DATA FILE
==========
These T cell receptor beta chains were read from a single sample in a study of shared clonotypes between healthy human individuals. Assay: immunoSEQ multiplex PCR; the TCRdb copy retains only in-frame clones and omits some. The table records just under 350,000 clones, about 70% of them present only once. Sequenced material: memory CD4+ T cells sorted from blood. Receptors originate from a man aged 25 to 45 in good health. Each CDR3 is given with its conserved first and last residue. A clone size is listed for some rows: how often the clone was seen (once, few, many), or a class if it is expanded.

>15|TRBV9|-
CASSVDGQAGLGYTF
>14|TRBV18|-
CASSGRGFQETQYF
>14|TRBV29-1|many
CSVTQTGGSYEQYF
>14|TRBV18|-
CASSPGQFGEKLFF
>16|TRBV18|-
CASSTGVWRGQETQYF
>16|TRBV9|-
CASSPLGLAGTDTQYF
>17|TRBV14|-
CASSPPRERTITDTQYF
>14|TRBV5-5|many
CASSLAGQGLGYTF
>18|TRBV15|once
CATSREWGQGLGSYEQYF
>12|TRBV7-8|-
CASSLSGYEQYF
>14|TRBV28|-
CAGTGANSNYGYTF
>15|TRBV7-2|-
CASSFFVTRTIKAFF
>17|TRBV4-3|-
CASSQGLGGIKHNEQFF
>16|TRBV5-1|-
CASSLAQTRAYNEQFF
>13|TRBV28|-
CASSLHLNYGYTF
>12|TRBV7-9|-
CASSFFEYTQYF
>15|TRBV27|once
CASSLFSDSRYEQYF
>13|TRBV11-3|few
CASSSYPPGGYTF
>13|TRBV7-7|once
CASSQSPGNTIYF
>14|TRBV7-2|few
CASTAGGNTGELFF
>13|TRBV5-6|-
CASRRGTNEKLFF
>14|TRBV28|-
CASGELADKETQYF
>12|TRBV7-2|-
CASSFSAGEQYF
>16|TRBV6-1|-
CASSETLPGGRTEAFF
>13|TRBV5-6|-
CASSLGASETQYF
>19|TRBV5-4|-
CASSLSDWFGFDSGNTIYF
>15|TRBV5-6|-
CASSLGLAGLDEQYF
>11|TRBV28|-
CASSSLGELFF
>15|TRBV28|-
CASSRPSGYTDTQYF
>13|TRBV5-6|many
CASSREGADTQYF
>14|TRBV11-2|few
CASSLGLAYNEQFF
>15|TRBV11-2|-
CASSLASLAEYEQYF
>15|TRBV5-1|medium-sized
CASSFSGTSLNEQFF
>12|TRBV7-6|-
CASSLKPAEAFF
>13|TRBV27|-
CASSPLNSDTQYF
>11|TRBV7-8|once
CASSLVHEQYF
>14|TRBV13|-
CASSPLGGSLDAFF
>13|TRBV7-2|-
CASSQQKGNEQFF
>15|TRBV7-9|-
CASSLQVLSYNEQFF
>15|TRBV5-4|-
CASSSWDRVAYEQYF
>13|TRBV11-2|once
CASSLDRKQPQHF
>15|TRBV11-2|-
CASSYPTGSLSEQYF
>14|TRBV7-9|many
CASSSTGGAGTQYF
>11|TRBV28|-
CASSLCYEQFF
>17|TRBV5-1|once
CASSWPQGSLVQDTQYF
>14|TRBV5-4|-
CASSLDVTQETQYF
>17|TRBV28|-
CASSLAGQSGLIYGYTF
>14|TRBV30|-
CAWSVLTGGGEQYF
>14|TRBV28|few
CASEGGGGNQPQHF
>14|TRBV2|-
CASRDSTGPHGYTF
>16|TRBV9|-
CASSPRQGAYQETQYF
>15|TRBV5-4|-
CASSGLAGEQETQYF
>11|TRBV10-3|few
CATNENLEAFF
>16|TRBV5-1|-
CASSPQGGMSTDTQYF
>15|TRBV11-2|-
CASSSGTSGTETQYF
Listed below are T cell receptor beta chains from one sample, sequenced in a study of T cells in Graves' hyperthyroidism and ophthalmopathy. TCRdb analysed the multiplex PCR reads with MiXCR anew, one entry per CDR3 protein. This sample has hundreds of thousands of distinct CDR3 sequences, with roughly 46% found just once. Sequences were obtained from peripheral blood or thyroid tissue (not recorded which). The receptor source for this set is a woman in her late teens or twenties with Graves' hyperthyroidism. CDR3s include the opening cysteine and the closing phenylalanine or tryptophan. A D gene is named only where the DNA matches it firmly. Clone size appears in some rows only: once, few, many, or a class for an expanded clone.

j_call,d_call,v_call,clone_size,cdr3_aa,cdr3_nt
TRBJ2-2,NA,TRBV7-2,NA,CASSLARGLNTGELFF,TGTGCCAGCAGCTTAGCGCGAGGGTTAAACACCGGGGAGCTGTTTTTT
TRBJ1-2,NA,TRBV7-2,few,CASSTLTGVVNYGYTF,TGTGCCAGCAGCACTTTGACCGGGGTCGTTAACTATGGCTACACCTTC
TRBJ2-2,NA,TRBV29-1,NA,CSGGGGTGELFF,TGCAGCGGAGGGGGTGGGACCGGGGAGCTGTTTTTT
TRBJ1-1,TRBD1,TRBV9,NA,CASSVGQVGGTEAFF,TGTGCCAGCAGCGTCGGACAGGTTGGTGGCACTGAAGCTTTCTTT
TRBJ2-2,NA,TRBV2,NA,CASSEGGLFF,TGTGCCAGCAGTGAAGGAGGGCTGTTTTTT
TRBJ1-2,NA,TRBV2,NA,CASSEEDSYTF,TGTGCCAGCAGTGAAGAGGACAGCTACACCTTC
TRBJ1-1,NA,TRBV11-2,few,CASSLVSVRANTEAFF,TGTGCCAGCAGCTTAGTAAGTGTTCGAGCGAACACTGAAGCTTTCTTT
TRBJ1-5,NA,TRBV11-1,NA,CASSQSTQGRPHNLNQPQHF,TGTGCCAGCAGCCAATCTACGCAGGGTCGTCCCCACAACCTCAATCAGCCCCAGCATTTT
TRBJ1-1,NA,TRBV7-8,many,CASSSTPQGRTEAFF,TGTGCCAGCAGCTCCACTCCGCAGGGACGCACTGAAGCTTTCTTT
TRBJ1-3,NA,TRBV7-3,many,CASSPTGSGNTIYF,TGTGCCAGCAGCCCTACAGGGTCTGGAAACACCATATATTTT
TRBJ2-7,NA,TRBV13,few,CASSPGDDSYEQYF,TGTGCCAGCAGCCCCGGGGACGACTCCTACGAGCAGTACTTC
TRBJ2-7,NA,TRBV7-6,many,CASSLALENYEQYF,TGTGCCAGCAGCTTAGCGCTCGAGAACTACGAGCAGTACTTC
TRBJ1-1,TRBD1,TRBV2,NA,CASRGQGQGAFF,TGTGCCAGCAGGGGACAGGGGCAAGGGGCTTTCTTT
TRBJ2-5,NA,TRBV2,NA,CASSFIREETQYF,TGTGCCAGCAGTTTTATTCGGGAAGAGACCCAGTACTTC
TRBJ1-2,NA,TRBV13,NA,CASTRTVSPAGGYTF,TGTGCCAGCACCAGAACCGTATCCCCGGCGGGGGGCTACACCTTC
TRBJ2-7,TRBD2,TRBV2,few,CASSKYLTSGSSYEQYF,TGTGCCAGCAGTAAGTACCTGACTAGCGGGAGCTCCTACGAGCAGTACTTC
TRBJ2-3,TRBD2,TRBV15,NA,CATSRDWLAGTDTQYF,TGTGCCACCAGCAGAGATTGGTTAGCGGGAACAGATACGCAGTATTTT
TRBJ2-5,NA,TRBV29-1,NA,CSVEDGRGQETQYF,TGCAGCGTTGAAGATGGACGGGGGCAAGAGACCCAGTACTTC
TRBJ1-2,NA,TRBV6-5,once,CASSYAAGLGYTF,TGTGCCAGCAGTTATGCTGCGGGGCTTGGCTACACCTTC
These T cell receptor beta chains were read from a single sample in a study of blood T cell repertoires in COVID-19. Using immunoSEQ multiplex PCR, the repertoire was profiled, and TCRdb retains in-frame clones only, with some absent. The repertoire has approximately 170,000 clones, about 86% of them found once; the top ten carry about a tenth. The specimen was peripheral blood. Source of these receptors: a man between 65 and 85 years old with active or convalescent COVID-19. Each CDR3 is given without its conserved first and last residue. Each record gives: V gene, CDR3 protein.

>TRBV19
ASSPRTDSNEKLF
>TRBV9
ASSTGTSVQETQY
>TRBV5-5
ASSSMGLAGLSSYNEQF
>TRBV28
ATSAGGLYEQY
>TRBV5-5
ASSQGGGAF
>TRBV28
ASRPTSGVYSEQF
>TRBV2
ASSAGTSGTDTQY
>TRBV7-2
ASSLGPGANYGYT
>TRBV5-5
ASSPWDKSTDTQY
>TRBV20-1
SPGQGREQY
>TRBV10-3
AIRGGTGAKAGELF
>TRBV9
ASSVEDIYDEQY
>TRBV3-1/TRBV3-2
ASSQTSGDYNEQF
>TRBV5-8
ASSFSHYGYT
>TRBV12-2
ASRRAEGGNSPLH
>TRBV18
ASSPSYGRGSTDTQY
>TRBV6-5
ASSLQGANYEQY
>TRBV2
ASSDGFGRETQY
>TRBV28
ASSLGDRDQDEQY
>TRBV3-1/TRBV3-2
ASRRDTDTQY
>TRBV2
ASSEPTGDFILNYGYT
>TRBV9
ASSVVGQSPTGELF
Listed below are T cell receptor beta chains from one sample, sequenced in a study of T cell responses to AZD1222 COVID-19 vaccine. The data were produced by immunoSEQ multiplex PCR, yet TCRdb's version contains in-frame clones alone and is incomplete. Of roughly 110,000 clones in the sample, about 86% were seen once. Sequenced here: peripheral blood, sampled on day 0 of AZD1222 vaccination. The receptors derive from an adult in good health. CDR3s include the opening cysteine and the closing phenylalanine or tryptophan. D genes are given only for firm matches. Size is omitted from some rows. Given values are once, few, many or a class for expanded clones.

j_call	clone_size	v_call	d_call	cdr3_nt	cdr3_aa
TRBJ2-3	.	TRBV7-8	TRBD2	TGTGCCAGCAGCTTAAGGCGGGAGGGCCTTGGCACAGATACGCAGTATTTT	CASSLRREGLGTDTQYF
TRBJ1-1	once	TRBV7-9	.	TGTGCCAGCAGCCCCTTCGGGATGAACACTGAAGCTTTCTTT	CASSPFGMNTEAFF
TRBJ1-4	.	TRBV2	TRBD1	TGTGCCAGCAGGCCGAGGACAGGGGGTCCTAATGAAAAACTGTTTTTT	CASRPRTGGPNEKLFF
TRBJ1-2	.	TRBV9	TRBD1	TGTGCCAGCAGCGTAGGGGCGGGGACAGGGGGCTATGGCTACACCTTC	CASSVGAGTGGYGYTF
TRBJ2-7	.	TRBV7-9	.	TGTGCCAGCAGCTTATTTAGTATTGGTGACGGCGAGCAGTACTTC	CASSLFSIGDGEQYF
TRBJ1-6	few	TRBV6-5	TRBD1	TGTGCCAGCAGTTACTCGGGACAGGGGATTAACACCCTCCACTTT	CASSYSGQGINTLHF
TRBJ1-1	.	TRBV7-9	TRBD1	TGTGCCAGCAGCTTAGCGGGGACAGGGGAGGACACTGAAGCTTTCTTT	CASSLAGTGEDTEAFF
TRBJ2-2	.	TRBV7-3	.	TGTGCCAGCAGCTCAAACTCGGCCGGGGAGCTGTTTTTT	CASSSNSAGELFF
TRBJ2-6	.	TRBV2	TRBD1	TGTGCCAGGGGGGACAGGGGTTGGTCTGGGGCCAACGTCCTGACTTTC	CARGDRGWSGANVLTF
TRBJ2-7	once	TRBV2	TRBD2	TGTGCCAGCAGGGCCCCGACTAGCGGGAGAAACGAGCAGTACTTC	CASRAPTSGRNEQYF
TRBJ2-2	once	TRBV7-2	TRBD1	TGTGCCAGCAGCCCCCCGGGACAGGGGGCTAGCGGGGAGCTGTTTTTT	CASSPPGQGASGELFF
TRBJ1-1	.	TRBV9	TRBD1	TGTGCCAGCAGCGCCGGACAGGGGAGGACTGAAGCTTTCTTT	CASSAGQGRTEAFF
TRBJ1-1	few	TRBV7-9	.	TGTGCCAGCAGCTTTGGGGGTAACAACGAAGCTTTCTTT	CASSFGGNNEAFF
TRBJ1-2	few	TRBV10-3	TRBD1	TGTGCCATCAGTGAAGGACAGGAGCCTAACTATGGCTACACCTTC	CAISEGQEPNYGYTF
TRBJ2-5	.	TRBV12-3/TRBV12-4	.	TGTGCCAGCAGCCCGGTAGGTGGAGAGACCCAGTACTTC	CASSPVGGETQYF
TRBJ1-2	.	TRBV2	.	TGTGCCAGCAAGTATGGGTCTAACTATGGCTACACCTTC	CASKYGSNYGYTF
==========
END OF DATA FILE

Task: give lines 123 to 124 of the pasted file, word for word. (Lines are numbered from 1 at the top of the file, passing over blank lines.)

TRBJ1-3,NA,TRBV7-3,many,CASSPTGSGNTIYF,TGTGCCAGCAGCCCTACAGGGTCTGGAAACACCATATATTTT
TRBJ2-7,NA,TRBV13,few,CASSPGDDSYEQYF,TGTGCCAGCAGCCCCGGGGACGACTCCTACGAGCAGTACTTC